The real problem of limit orders
Many newbie traders are not aware of what a limit order actually is. Let me give a crash course on limit orders. And then transition this information into an actual trading system that is using limit orders.
What exactly is a limit order? Quite simply, a limit order allows a person to buy a security at a discount of the advertised price. Suppose that the emini SP500 is currently trading at 2000. If a person is looking to immediately buy the emini SP500, then they can buy immediately at 2000.25. This is a market order and it lifts the price by .25 or $12.50.
If a person is looking to sell the emini SP500, then they can immediately sell at 1999.75, which conversely drops the price by .25 or $12.50.
This .25 in either direction is what we call the spread. Its the price of participation. Its what makes markets move up and down. However, a limit order allows a person to execute an order to buy or sell, without moving the price higher or lower. Its buying or selling at a discount. The markets are very efficient, and they simply do not allow a person to easily buy or sell at a discount. This is the fundamental problem with Felton Trading. Since Roger and Clint are trading with simulators, and they are always buying and selling at a limit order discount, then they are always able to get filled at a better price than a person using a live, real money trading account.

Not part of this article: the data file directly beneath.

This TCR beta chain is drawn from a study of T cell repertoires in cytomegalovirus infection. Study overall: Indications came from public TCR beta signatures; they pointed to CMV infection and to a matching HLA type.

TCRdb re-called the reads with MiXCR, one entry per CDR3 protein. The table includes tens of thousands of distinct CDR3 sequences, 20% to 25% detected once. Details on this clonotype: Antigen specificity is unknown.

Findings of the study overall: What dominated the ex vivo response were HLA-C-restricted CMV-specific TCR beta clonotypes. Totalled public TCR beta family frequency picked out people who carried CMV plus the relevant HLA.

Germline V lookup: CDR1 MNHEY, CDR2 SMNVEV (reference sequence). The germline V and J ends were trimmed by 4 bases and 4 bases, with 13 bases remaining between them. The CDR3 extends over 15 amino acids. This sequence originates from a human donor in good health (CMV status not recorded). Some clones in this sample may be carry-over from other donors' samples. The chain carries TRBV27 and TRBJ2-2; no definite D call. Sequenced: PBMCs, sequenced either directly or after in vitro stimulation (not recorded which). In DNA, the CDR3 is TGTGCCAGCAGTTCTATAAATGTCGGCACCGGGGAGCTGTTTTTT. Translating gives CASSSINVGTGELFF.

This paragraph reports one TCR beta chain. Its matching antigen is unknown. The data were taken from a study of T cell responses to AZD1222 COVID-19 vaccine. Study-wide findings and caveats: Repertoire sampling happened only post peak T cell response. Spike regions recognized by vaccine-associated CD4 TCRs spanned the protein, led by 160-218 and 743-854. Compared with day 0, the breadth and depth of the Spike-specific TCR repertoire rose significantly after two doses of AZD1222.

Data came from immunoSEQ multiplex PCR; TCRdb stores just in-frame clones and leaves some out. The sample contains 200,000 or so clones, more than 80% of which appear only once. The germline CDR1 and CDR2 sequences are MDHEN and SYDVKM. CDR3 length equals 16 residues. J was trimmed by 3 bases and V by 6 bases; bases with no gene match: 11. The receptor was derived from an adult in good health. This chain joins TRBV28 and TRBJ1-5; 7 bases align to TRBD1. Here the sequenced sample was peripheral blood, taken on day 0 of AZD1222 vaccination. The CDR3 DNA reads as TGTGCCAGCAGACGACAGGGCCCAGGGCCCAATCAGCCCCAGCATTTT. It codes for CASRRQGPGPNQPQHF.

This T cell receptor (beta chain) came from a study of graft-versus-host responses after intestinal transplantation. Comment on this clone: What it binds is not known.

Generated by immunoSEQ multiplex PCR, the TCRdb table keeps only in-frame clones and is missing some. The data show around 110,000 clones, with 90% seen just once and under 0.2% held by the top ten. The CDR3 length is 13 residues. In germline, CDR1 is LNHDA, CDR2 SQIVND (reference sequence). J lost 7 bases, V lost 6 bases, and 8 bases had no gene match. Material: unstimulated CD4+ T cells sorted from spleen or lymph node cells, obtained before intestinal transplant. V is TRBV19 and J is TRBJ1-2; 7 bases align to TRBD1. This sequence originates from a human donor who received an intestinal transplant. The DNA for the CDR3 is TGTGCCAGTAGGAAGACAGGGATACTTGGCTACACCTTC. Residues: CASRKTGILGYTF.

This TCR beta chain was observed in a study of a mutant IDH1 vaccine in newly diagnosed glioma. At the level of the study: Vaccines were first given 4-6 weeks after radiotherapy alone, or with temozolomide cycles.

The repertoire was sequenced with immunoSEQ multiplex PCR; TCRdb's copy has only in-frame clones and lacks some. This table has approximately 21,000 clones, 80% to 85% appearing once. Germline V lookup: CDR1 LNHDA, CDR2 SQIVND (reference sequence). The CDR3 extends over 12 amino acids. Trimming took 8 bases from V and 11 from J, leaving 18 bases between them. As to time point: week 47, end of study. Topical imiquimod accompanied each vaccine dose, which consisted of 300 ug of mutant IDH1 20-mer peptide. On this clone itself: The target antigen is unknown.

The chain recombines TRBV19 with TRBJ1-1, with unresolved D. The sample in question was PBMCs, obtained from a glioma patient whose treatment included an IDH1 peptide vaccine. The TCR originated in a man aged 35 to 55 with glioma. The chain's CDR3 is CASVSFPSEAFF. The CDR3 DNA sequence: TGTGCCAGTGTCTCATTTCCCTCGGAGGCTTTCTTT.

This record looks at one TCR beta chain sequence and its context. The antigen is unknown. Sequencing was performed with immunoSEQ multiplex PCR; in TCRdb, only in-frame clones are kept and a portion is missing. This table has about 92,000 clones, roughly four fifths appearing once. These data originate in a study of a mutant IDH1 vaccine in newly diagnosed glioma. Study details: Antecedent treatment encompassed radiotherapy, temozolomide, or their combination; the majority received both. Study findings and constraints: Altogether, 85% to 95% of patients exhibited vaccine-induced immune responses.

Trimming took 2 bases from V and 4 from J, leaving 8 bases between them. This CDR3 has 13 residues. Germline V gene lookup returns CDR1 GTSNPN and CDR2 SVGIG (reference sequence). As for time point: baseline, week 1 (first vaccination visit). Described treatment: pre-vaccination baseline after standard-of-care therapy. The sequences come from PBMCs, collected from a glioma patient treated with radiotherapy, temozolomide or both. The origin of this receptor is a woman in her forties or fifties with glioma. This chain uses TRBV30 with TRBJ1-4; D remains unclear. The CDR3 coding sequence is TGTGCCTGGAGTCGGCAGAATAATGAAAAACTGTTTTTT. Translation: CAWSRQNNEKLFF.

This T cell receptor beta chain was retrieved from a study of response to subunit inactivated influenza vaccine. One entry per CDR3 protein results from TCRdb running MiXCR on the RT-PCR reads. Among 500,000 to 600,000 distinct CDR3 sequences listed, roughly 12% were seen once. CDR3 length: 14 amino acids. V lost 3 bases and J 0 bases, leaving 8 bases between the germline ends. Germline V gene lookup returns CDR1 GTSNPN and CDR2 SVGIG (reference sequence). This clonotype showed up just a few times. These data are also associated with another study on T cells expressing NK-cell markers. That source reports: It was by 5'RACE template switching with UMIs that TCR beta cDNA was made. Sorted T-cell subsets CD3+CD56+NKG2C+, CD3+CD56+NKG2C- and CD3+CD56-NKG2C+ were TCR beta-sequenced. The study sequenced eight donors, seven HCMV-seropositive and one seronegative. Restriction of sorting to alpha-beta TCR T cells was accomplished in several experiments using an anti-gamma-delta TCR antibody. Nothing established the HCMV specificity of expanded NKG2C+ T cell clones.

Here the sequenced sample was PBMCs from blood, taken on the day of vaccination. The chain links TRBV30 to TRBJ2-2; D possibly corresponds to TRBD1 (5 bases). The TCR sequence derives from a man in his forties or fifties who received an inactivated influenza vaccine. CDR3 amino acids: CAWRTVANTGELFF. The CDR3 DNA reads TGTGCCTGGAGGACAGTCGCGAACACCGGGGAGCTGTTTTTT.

This is the reason why Reyna, using a simulator that requires full pass through of price was not able to replicate the trades of either Roger or Clint. They could always get filled, while Reyna could not get filled. Its subtle and hard for the newbie to understand. And unfortunately, most newbies have to learn the hard way that using a simulator and using a live real money account are like riding a race horse vs riding a unicorn. A race horse is fast, agile, and will throw your ass off in a second. A unicorn dances on rainbows and can be ridden by little girls eating twinkies.
Real world example (Super Scalper Trading System)
Lets take a look at a real world example of how trading educators and live trading rooms use limit orders to their advantage to create the perception of amazing profits, while the users of their products are consistently losing money. The following trading system we shall name, Super Scalper Trading System. And it only costs $3,995.